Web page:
It’s interesting to hear your experiences with social media not only on a personal level but also professionally through your work in social media marketing.

    Whilst you advise to keep personal and professional online identities completely separate, would you say that you yourself follow this approach?

    This article explores the ways in which recruiters are using social media to learn more about a candidate’s personality. Thus, it’s possible that keeping your personal online profiles open allows recruiters to get a better sense of your personality, which can be beneficial if the values you portray are a good cultural fit for the company. Do you think a balance can be achieved here between separating online identities and still being able to present your personality? I look forward to hearing your thoughts!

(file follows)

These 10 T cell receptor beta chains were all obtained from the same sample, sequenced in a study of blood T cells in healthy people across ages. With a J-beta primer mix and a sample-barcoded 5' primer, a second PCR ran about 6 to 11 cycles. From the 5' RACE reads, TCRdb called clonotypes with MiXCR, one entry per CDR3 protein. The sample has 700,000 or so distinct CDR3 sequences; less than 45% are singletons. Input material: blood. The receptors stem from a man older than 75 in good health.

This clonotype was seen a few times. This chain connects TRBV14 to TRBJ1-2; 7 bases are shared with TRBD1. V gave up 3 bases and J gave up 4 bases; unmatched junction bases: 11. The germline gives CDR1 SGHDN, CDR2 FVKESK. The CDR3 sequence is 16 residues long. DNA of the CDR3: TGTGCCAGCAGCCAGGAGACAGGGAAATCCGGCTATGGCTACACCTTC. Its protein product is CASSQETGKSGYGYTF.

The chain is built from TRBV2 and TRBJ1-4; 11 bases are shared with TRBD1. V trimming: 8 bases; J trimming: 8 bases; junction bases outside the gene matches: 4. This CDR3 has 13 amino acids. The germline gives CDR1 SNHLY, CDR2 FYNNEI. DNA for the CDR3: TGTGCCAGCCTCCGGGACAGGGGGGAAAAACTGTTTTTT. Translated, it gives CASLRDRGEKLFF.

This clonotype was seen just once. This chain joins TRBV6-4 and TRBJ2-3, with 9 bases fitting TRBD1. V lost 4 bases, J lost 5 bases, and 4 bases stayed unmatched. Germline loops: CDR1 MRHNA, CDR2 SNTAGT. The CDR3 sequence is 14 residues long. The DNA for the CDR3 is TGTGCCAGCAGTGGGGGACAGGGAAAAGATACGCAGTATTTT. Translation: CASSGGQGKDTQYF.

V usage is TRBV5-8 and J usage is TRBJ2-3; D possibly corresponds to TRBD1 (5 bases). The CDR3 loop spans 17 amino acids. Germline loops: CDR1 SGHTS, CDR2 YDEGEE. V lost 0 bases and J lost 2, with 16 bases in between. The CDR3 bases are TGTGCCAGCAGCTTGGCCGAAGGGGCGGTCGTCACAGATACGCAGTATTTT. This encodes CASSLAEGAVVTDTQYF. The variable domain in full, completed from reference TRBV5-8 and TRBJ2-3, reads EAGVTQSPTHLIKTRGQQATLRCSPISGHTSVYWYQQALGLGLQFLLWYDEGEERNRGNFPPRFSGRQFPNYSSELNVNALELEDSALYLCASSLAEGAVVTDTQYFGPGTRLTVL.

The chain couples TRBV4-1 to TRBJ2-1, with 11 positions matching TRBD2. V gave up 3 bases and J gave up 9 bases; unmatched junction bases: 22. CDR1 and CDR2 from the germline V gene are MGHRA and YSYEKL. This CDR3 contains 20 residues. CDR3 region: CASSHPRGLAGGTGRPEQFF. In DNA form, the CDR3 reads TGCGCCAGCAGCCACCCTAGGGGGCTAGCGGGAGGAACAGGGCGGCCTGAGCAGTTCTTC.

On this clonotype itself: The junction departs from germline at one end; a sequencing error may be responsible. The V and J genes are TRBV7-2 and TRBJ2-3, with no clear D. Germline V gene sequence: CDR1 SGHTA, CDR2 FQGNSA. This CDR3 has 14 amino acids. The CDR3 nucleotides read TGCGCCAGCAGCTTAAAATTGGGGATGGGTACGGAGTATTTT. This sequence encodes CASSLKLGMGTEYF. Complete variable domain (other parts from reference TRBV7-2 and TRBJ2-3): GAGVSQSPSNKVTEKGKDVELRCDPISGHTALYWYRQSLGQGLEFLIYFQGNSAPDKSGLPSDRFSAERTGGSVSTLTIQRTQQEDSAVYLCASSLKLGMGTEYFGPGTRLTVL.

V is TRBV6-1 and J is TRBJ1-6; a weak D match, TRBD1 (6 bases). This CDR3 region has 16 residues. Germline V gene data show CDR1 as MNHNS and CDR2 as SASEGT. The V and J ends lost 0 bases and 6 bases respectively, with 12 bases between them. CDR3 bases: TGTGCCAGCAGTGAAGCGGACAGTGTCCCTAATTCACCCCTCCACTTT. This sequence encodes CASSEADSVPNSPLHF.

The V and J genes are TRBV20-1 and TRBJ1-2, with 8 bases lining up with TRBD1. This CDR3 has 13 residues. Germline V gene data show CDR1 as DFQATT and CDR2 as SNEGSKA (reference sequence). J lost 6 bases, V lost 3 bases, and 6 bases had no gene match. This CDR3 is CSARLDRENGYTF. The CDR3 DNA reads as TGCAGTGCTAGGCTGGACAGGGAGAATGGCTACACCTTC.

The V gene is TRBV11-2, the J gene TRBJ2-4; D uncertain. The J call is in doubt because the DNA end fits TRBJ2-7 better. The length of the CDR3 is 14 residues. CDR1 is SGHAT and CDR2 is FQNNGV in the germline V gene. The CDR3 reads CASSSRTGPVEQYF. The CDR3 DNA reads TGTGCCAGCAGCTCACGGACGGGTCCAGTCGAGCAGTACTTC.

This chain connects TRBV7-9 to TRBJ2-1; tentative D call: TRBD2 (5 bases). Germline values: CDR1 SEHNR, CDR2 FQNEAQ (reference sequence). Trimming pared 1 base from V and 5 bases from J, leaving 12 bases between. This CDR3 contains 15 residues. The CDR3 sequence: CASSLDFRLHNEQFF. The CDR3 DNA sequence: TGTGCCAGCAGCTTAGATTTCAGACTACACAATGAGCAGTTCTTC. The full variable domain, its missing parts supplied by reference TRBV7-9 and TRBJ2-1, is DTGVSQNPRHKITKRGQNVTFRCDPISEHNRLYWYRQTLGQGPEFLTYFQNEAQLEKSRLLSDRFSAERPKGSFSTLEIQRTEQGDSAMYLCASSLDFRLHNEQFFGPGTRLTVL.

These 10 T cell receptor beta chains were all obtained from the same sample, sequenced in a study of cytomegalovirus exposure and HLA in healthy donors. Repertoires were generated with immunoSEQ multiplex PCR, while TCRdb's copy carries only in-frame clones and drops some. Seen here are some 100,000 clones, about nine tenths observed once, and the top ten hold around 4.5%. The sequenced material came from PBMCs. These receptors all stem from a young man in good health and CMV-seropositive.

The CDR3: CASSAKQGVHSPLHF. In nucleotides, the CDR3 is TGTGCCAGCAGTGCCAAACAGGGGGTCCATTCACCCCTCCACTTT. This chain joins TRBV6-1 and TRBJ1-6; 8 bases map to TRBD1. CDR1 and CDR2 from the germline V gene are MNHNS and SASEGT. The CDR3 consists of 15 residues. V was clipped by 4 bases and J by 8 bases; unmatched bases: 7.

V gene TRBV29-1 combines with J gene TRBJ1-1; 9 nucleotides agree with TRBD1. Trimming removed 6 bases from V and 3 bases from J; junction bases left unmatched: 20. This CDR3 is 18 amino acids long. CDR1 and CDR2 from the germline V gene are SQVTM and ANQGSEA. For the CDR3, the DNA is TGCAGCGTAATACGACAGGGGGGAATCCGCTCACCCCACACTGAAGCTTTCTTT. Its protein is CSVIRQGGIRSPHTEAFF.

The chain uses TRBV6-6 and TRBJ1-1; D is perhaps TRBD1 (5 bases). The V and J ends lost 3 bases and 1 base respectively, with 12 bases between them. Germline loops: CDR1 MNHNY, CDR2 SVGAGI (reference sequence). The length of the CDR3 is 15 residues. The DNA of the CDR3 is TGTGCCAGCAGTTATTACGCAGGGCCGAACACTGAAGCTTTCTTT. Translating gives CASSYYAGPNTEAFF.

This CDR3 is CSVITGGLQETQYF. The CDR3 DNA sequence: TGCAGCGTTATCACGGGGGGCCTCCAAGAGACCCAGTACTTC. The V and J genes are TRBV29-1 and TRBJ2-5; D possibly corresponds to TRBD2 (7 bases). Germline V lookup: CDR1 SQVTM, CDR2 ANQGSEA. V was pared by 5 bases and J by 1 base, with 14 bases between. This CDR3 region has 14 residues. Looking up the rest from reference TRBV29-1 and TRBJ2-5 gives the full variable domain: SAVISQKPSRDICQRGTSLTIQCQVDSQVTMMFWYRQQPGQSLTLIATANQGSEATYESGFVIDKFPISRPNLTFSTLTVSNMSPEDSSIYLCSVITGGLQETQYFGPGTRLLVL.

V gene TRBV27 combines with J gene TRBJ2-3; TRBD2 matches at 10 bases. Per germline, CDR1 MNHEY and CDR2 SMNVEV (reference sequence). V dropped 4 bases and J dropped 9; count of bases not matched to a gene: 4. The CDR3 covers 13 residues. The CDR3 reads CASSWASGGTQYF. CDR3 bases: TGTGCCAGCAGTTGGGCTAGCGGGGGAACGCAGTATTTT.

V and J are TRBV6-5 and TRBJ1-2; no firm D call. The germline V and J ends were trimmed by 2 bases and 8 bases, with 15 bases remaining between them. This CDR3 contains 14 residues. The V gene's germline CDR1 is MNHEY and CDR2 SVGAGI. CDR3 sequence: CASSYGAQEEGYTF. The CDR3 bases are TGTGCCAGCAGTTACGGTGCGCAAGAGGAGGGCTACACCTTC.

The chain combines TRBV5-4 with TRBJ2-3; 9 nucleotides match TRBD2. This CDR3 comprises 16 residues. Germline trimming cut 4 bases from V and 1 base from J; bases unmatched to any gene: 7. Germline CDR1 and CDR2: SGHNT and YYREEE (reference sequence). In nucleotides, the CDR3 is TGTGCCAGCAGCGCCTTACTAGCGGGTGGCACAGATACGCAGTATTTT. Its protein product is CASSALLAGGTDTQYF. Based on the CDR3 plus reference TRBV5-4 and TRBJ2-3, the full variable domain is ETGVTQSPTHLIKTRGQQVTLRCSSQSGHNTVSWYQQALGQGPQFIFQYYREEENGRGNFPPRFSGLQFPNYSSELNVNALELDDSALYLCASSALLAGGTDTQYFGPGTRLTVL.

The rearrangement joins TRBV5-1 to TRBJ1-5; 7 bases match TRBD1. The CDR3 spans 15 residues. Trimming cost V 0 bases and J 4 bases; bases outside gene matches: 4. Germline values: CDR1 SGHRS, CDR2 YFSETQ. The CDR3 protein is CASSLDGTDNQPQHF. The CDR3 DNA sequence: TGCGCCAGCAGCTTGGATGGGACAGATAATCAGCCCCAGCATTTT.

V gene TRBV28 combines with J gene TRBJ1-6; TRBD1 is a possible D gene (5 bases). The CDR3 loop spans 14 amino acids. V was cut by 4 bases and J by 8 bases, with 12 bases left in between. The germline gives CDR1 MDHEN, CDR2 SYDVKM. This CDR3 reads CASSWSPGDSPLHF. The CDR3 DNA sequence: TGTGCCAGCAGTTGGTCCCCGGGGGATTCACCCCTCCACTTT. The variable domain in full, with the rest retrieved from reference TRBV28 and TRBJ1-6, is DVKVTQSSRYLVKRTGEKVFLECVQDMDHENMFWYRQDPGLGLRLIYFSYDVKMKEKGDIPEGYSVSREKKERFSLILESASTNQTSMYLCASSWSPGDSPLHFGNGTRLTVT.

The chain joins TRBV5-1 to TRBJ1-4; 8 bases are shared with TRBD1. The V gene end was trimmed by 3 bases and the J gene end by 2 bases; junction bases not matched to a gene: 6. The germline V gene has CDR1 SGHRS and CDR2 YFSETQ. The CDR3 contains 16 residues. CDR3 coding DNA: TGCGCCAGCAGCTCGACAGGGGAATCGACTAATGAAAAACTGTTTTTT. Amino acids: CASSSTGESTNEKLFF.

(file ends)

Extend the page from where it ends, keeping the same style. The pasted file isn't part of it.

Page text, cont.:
2. Hi Caiti,

    I enjoyed reading your post. I wanted to bring up a point relating to the essential nature of social media in a recruitment process. I wonder, is it really an effective or useful tool to use as a recruiter? While I can see advantages to having a presence on social media to attract applicants, beyond that it may not be so useful.

    According to there are several problems with using social media as an in-effect check on a potential employee, particularly given the possibility of names being associated with the wrong person and the issue of pseudonyms used by individuals which can lead to false positives and false negatives. Do you think these considerations are taken into account enough by recruiters and how can such problems be countered?

    Best Wishes,


    (Word count 135)